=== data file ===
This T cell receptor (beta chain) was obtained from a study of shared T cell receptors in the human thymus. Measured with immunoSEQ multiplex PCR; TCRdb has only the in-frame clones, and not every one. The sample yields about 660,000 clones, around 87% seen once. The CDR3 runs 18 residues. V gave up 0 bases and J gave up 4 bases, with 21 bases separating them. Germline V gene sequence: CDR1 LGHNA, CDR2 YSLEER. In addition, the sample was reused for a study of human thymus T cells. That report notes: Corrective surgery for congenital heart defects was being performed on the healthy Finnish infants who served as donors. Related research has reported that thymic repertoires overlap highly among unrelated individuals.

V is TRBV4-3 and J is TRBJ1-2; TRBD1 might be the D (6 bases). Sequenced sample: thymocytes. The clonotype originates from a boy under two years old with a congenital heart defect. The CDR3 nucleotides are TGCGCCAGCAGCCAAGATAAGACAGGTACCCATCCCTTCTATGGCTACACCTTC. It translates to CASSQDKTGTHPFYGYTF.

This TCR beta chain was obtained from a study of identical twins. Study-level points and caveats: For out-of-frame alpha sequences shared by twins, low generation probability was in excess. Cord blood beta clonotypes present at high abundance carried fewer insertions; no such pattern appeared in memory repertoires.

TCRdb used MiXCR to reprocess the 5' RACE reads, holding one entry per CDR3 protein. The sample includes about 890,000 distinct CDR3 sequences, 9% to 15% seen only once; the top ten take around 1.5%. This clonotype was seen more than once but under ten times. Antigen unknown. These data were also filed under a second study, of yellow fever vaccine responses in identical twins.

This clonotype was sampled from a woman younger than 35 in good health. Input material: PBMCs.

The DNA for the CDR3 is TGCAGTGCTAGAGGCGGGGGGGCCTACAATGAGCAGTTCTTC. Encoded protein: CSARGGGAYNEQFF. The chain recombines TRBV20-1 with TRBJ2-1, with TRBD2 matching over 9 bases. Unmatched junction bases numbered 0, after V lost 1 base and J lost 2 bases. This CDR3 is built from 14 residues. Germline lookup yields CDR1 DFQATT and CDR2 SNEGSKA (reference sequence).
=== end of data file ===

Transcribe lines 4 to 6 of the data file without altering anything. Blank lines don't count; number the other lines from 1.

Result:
TCRdb used MiXCR to reprocess the 5' RACE reads, holding one entry per CDR3 protein. The sample includes about 890,000 distinct CDR3 sequences, 9% to 15% seen only once; the top ten take around 1.5%. This clonotype was seen more than once but under ten times. Antigen unknown. These data were also filed under a second study, of yellow fever vaccine responses in identical twins.

This clonotype was sampled from a woman younger than 35 in good health. Input material: PBMCs.

The DNA for the CDR3 is TGCAGTGCTAGAGGCGGGGGGGCCTACAATGAGCAGTTCTTC. Encoded protein: CSARGGGAYNEQFF. The chain recombines TRBV20-1 with TRBJ2-1, with TRBD2 matching over 9 bases. Unmatched junction bases numbered 0, after V lost 1 base and J lost 2 bases. This CDR3 is built from 14 residues. Germline lookup yields CDR1 DFQATT and CDR2 SNEGSKA (reference sequence).